And while the debate over whether there should be bears in the area isn't a new one, recent incidents leading to the deaths of hundreds of sheep have breathed fresh life into a decades-old argument.
On Saturday, dozens of farmers met in Saint-Girons to protest against the bears, handing out pamphlets and blocking access to the town.
This followed violent scenes the night before when four agents from France's national office for hunting and wildlife (ONCSF), charged with producing an assessment on the incidents linked to the bears near Auzat, were challenged by the farmers.
The farmers threatened to kill the agents, according to the Ariege authorities, and gun shots were fired.
- Bear chases flock of 209 sheep off a cliff to their death in Pyrenees
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Minister for ecological transition, Nicolas Hulot, was quick to condemn the incident but, according to elected officials in Ariege, it was "predictable" that the situation would escalate.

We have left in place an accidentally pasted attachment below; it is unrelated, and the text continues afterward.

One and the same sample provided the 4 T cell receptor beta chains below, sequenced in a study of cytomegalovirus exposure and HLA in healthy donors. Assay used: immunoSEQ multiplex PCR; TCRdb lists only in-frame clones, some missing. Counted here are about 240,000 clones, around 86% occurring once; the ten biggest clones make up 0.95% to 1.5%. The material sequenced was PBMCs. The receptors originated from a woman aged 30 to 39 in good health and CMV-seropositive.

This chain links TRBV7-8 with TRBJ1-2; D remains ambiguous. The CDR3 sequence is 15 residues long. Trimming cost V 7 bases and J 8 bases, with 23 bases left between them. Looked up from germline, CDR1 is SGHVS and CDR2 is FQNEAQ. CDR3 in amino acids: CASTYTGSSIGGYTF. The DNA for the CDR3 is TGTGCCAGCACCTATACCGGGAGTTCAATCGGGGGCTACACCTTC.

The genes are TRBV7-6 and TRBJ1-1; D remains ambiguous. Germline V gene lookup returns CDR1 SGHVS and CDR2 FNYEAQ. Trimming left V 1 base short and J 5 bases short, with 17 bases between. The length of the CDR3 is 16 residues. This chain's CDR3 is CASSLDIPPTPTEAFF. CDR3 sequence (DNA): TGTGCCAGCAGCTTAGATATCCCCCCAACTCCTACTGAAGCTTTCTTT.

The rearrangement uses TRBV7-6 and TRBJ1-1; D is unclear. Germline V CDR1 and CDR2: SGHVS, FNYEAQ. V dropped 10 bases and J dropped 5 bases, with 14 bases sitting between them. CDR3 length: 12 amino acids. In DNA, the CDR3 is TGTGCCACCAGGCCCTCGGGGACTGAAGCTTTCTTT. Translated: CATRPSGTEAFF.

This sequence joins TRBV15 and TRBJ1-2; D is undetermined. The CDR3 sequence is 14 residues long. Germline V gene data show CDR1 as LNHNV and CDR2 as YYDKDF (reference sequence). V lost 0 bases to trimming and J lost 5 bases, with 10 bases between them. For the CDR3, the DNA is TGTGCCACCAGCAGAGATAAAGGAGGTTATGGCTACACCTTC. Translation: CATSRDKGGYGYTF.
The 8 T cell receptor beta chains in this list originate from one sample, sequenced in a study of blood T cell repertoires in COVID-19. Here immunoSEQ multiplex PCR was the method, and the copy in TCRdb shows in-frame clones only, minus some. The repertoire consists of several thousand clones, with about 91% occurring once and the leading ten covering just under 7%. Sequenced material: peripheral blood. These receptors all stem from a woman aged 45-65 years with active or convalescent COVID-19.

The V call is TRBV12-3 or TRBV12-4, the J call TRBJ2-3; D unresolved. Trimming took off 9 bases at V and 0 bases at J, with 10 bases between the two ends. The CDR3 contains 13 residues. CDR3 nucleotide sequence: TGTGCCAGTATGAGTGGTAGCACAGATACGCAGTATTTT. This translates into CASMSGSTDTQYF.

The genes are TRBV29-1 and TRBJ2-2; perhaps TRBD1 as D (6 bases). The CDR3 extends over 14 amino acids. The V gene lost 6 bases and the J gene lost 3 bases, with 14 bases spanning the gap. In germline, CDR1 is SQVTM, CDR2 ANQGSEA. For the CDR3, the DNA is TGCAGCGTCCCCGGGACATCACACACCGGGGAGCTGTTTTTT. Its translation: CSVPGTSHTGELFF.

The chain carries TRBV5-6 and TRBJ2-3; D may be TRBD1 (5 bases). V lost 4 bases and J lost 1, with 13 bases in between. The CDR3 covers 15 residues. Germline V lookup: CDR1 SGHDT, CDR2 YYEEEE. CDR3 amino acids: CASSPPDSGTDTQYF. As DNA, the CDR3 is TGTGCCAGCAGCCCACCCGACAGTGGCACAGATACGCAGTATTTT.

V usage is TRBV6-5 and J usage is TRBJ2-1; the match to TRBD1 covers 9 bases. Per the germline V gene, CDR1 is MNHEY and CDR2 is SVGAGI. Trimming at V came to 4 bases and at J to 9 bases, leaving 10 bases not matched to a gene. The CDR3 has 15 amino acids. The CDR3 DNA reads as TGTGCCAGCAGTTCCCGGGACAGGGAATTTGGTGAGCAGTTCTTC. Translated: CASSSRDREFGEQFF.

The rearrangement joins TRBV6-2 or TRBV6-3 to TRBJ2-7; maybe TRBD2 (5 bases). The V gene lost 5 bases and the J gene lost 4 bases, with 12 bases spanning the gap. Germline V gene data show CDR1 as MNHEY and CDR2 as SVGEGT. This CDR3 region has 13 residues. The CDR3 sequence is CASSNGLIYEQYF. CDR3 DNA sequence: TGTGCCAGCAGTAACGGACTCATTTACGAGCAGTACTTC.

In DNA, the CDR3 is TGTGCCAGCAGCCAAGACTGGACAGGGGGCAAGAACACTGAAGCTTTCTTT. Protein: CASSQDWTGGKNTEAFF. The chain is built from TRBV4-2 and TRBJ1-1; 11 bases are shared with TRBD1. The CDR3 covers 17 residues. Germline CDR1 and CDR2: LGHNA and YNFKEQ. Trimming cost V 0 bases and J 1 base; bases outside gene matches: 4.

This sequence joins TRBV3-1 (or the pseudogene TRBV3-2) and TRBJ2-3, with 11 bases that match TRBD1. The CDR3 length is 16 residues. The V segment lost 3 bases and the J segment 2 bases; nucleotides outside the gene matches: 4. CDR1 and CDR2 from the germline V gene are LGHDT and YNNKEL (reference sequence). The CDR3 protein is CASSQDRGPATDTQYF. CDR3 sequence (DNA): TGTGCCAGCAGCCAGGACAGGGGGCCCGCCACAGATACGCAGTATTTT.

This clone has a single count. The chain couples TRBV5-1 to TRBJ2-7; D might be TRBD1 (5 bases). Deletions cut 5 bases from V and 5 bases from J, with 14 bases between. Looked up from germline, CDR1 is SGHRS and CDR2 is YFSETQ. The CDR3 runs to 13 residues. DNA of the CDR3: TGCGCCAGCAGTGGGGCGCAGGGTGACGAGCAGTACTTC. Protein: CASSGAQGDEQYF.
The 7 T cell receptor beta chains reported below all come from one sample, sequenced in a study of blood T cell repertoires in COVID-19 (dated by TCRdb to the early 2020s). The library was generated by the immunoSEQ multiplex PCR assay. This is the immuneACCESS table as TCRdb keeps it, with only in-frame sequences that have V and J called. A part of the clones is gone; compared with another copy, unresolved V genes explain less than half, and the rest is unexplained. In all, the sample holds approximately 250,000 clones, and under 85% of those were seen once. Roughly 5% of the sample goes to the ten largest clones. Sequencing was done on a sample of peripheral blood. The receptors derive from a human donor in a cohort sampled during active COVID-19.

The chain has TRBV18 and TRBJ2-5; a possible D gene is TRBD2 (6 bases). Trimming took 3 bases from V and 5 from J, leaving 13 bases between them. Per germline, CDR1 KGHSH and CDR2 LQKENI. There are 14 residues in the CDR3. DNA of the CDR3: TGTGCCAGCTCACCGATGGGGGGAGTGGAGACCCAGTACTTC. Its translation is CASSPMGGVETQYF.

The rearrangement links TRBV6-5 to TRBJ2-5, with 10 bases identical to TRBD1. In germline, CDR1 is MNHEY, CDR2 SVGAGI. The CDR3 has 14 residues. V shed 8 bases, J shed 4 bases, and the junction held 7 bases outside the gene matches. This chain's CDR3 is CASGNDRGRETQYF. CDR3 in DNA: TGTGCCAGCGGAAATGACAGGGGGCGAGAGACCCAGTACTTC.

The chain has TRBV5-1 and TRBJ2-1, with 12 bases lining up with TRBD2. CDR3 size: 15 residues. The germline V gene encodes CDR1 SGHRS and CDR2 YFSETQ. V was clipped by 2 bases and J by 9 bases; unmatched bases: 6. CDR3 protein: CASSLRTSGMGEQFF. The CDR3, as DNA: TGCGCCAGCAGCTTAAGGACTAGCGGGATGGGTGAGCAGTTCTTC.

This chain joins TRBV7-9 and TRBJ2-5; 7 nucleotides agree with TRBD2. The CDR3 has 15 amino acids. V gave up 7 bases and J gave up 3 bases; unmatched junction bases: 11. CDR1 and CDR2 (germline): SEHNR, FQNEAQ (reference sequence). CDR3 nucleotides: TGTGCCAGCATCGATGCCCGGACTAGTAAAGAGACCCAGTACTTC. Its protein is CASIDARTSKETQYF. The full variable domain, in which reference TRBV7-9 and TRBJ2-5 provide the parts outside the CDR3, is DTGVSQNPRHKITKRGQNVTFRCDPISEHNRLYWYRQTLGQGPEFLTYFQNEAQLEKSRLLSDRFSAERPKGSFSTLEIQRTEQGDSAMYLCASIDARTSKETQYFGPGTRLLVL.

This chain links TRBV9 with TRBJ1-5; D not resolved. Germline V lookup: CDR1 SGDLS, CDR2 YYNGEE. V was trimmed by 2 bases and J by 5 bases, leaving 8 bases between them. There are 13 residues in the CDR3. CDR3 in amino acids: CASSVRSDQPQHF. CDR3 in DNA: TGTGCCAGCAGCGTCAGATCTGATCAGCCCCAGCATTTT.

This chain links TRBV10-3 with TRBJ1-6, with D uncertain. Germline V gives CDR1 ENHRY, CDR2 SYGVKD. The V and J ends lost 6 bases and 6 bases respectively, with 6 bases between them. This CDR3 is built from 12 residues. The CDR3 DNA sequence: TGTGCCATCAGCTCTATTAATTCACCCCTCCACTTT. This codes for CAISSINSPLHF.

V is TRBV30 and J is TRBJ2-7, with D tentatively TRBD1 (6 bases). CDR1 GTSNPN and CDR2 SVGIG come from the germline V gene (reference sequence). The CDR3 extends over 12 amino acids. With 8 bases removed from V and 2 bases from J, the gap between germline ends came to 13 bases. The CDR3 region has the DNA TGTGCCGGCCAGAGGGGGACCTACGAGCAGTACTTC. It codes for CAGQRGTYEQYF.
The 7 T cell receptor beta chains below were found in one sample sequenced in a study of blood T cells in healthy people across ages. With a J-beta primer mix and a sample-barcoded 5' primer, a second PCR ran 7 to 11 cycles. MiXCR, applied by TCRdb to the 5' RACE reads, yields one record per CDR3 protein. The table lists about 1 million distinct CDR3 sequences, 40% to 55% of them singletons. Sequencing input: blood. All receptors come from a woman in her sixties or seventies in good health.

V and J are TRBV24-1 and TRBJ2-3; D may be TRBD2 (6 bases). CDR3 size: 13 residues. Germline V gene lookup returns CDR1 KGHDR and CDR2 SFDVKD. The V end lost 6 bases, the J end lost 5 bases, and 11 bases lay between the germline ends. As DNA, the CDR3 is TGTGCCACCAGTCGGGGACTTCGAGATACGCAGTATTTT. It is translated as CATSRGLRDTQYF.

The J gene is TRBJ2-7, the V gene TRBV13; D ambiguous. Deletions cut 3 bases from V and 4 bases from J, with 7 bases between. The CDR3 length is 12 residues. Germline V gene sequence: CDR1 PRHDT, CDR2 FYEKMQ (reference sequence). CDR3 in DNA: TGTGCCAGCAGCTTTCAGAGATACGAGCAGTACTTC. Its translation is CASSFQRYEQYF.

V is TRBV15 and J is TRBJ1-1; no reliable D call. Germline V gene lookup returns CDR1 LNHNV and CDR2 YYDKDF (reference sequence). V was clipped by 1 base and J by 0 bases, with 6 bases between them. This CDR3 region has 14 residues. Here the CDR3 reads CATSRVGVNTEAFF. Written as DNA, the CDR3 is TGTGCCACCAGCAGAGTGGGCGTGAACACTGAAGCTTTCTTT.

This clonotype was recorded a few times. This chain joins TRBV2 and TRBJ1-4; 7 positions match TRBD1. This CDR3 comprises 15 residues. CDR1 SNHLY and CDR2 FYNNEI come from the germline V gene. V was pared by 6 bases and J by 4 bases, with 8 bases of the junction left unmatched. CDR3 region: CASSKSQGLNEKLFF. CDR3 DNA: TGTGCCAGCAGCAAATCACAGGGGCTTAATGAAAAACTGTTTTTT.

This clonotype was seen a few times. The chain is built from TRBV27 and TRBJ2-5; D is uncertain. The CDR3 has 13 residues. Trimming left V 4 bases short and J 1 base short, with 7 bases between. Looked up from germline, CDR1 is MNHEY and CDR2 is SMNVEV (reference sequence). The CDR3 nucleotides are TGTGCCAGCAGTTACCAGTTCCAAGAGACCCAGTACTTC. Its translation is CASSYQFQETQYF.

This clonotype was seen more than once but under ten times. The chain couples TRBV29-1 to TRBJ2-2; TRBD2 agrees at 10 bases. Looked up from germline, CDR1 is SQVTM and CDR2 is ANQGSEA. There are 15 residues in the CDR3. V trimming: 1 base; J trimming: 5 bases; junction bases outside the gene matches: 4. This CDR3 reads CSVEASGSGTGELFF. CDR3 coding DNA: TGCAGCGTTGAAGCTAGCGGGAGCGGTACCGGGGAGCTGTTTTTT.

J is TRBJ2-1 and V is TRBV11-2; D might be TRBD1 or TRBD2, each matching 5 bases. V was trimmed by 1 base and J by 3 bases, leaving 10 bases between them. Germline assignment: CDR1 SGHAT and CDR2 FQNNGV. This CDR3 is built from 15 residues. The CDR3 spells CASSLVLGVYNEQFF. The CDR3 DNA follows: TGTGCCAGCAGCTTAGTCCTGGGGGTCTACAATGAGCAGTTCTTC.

Indeed local representatives have officially requested the French state to remove the bear population, estimated at 39.
In a press release, the officials said that the animals, re-introduced to the area in 1996, should be sent back to their native Slovenia.
Earlier in August, the first of several incidents involving bears this summer, which led to 209 sheep tumbling off a hill after being scared by a bear in the mountainous area, was reported in The Local.
But for the pro-bear camp, the animals are not entirely to blame for the decline in the sheep population.
Out of 570,000 sheep in the Pyrénées, 18,000-30,000 die from falls, in storms and from illnesses.
Yet no bears have been reintroduced to the region since 2006, with successive governments avoiding the issue.
French farmers are often at loggerheads with conservationists over the presence of wild animals that threaten their stock, with anti-bear groups existing since the population was first re-introduced to the area.
In 2016, The Local reported on a protest involving dozens of French farmers against the presence of bears in the Pyrenees mountains, after a flock of 125 sheep took fright and fell to their death in a ravine.
And in 2014, farmers brought some 300 sheep to the Eiffel Tower in Paris to demand the right to cull more wolves than is currently allowed. A separate protest in 2008, this time against a perceived lack of support from the agriculture ministry, also saw sheep flocking around the famed tourist attraction (see below).